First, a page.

May 17, 2019

Georgetown Students Advocate for Inclusion of Women in International Peace Processes on Capitol Hill

Rebecca Hinkhouse (SFS’19) organized a series of meetings on Capitol Hill for Georgetown students to champion the implementation of the Women, Peace, and Security (WPS) Act, which promotes the inclusion of women at every stage of international conflict management.

Georgetown students discuss their upcoming meetings with lawmakers on the lawn of the U.S. Capitol
Georgetown students discuss their upcoming meetings with lawmakers on the lawn of the U.S. Capitol

Prior to meeting with legislative correspondents in the U.S. Senate and House of Representatives, students completed an advocacy training coordinated by Hinkhouse, which taught students best practices for meeting with staffers and included an overview of the WPS Act.

“Leading this legislative advocacy campaign from the early planning stages through to our Hill meetings was a super gratifying experience,” said Hinkhouse. “It taught me that student voices have value in national political conversations and that you have to be willing to exercise your voice if you want to make a difference.”

The meetings are a culmination of Hinkhouse’s yearlong collaboration with the Georgetown Institute for Women, Peace and Security (GIWPS) as a HoyasForShe student fellow

Led by former U.S. Ambassador-at-Large for Global Women’s Issues Melanne Verveer, GIWPS promotes the role of women in preventing conflict, growing economies, and addressing global threats like climate change and violent extremism.

Creating a Campaign

Hinkhouse’s campaign urges Congress to ensure the full implementation of the WPS Act, which was passed with bipartisan support in 2017. 

Since Hinkhouse’s meetings, President Trump has signed the WPS Strategy, which includes a mandate for implementation plans to be presented within 120 days from each relevant agency, including USAID and the Departments of State, Defense, and Homeland Security.

Students met with staffers from both parties in congressional offices representing Florida, Illinois, New Jersey, Pennsylvania, and Texas. 

Grace Shevchenko (SFS’22), who was among the six students advocating for implementation of the WPS Act, found the meetings gave her unique insights into the legislative process.

“From my meetings with staffers on the Hill, I've learned how effective sitting down one-on-one with a person can be to understanding how an issue is being perceived on the Hill, what roadblocks may be present, as well as educating an office or staffer on an issue who can now serve as an ally to supporting whatever piece of legislation you are bringing forward,” she said.

Hinkhouse and Shevchenko walk the halls of the Russell Senate Office Building between meetings
Hinkhouse and Shevchenko walk the halls of the Russell Senate Office Building between meetings

HoyasForShe Student Fellowship

The legislative advocacy campaign came out of Hinkhouse’s work as a HoyasForShe fellow at GIWPS.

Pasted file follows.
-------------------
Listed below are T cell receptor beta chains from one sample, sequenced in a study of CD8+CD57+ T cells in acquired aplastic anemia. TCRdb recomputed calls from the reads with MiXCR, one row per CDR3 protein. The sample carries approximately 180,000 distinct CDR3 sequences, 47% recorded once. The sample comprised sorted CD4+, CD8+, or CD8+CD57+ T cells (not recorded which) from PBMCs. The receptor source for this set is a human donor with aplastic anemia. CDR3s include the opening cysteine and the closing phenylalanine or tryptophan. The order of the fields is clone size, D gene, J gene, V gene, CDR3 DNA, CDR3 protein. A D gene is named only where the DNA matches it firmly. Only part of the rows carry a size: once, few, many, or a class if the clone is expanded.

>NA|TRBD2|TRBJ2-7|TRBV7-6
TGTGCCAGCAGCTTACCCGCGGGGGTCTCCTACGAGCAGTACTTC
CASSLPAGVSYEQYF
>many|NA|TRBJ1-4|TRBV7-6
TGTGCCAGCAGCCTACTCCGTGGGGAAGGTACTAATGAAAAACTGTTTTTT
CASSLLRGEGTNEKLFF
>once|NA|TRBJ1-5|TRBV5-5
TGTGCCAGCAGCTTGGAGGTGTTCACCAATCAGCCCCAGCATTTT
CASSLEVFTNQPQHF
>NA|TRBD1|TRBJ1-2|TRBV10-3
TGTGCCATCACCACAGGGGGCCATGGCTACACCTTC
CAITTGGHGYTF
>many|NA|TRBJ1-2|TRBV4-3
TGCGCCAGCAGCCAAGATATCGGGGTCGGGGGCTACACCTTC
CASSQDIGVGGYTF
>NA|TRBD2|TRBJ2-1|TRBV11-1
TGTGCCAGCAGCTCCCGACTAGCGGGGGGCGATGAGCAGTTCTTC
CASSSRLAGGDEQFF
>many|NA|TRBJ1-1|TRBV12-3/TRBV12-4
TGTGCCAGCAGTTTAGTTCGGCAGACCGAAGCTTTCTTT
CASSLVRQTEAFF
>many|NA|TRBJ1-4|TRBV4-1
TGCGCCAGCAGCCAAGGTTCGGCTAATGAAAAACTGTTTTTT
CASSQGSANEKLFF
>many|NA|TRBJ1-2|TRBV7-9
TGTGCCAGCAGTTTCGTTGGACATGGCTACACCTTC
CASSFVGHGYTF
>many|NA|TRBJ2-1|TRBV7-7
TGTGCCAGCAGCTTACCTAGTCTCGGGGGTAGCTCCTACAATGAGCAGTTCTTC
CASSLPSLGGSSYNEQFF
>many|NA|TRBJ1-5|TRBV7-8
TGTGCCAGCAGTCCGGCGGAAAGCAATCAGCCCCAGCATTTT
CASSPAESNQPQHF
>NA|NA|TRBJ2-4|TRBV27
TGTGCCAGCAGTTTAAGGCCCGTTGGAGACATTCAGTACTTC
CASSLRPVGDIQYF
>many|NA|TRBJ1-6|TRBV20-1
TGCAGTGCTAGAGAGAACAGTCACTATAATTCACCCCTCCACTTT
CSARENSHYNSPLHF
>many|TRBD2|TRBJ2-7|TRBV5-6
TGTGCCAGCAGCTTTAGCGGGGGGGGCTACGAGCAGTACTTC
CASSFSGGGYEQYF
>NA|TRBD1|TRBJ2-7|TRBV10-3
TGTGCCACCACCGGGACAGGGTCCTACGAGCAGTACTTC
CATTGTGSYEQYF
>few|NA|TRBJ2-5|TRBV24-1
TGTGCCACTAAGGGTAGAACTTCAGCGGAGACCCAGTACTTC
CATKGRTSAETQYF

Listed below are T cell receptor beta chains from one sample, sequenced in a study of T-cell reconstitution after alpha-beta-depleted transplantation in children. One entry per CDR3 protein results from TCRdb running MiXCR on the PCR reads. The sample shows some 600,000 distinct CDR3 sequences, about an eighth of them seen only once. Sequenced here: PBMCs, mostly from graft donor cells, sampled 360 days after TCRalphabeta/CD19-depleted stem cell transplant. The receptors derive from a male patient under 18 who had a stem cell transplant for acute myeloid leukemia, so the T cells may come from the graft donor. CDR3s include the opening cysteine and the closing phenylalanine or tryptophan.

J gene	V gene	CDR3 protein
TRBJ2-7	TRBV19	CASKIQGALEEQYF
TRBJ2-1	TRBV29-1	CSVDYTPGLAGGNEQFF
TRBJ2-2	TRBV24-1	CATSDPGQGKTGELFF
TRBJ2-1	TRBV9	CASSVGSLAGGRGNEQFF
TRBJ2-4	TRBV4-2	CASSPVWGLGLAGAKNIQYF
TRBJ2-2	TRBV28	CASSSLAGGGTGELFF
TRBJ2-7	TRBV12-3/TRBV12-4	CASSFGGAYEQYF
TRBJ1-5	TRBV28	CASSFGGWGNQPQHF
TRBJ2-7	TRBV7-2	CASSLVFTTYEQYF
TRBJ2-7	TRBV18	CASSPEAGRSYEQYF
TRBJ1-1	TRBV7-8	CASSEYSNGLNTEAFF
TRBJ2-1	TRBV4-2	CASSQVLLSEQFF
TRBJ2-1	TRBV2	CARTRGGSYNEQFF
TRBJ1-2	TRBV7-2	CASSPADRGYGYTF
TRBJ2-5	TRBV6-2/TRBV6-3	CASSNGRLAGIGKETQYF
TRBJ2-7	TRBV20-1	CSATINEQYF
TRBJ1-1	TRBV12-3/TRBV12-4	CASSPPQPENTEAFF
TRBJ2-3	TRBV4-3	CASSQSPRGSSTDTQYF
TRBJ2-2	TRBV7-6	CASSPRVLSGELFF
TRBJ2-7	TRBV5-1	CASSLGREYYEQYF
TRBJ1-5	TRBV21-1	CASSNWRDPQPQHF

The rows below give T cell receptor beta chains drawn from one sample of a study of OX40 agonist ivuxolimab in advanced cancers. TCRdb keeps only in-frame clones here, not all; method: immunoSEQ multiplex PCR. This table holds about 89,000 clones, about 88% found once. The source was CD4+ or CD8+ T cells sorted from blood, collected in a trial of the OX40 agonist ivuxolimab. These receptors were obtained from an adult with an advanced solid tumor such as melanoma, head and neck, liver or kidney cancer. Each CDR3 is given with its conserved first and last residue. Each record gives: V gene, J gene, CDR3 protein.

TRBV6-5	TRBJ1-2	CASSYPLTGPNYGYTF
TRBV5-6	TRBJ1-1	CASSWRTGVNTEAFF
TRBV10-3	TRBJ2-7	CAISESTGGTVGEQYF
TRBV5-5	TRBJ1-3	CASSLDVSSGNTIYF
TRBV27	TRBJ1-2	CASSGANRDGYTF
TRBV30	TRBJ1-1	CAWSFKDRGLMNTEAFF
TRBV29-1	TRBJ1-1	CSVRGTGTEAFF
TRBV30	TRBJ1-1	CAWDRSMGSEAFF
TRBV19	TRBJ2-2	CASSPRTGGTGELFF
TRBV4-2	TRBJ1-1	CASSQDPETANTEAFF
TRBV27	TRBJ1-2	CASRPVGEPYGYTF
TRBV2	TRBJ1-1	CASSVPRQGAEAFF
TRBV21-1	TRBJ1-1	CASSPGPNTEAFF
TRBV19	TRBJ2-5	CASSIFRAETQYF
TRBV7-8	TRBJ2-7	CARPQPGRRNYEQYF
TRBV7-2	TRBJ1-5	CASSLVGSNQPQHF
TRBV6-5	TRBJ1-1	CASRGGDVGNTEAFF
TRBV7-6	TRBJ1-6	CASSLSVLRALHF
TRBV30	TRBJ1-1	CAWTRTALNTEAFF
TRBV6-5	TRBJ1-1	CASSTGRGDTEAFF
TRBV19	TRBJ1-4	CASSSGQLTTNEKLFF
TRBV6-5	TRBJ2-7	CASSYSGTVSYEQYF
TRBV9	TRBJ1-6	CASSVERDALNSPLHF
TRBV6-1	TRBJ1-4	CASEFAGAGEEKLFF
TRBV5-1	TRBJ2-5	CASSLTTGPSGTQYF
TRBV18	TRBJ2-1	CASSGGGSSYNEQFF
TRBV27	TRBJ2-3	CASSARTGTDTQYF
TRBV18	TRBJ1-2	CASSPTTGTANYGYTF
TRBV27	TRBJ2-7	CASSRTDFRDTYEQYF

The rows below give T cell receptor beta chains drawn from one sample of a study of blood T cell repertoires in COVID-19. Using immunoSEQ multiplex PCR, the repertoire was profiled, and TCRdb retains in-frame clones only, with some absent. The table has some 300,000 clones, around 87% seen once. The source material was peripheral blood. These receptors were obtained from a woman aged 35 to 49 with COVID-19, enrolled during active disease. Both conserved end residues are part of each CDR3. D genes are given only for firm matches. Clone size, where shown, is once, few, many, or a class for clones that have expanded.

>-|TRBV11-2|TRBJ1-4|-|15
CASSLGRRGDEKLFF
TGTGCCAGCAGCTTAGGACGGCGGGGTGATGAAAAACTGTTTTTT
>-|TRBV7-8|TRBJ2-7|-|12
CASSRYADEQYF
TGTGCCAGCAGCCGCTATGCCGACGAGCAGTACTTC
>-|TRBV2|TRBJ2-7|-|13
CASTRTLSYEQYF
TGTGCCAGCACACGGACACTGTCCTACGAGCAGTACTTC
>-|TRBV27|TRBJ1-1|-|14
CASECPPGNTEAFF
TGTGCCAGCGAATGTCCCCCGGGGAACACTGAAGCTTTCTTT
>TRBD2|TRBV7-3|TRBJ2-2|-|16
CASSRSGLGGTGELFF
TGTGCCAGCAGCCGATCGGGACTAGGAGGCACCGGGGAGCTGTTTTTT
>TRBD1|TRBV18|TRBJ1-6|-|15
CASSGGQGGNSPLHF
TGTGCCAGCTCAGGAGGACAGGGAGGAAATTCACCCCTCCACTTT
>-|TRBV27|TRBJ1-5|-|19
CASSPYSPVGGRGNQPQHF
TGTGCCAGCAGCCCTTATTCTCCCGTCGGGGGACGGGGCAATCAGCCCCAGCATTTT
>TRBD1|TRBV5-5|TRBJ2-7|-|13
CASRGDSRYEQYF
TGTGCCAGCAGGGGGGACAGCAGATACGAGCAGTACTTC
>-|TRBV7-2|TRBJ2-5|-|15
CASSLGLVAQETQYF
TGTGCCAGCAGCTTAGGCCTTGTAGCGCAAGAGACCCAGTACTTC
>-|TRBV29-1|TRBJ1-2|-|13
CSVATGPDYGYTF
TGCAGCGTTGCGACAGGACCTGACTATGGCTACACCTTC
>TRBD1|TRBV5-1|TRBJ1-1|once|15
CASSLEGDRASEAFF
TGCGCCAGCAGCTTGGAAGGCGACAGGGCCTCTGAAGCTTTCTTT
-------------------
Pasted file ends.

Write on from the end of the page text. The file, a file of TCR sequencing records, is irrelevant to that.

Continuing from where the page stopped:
The fellowship, launched in spring 2018 as part of Georgetown’s work with the United Nations initiative HeForShe, pairs students from across the university with Georgetown offices that further progress on gender-related issues.

“Becca cited GIWPS research in conversations with congressional staffers, in order to demonstrate the strategic role of women in international security,” says Sarah Rutherford, communications manager for GIWPS. “HoyasForShe fellows are valuable because they expand the reach of our research and amplify its impact.”

In addition to GIWPS, fellows have worked with the Women’s and Gender Studies Program, the Georgetown Women’s Alliance, the Gender+ Justice Initiative, and the Office of Institutional Diversity, Equity & Affirmative Action.

The trips were supported by the HoyasForShe Student Fund, which is available to students for on-campus events, trainings, workshops, and other programming that advances the mission of gender equality and the HeForShe campaign.

Georgetown in D.C.

Georgetown’s proximity to Washington’s policymakers and business leaders means students have the unique opportunity to make an impact on the policies that affect the nation and world. Hinkhouse says,

“I have been doing advocacy work throughout my time at Georgetown, which was only possible given our location in D.C.” 

“Being at the center of our nation’s political system has allowed me the opportunity to supplement my academic experience with internships on Capitol Hill and the State Department, which has made my college years unique and rewarding.”

The HoyasForShe Student Fellowship and the HoyasForShe Student Fund are coordinated by the Office of the Vice President for Global Engagement. Applications to apply for the fellowship open at the beginning of each fall semester, and applications to the student fund are accepted on a rolling basis.

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Visit the HeForShe at Georgetown Page

March 21, 2018

Georgetown has participated in HeForShe, a UN campaign for gender equality, as a university IMPACT champion since 2016. Visit HeForShe at Georgetown to find updates and upcoming events that advance the mission of HeForShe.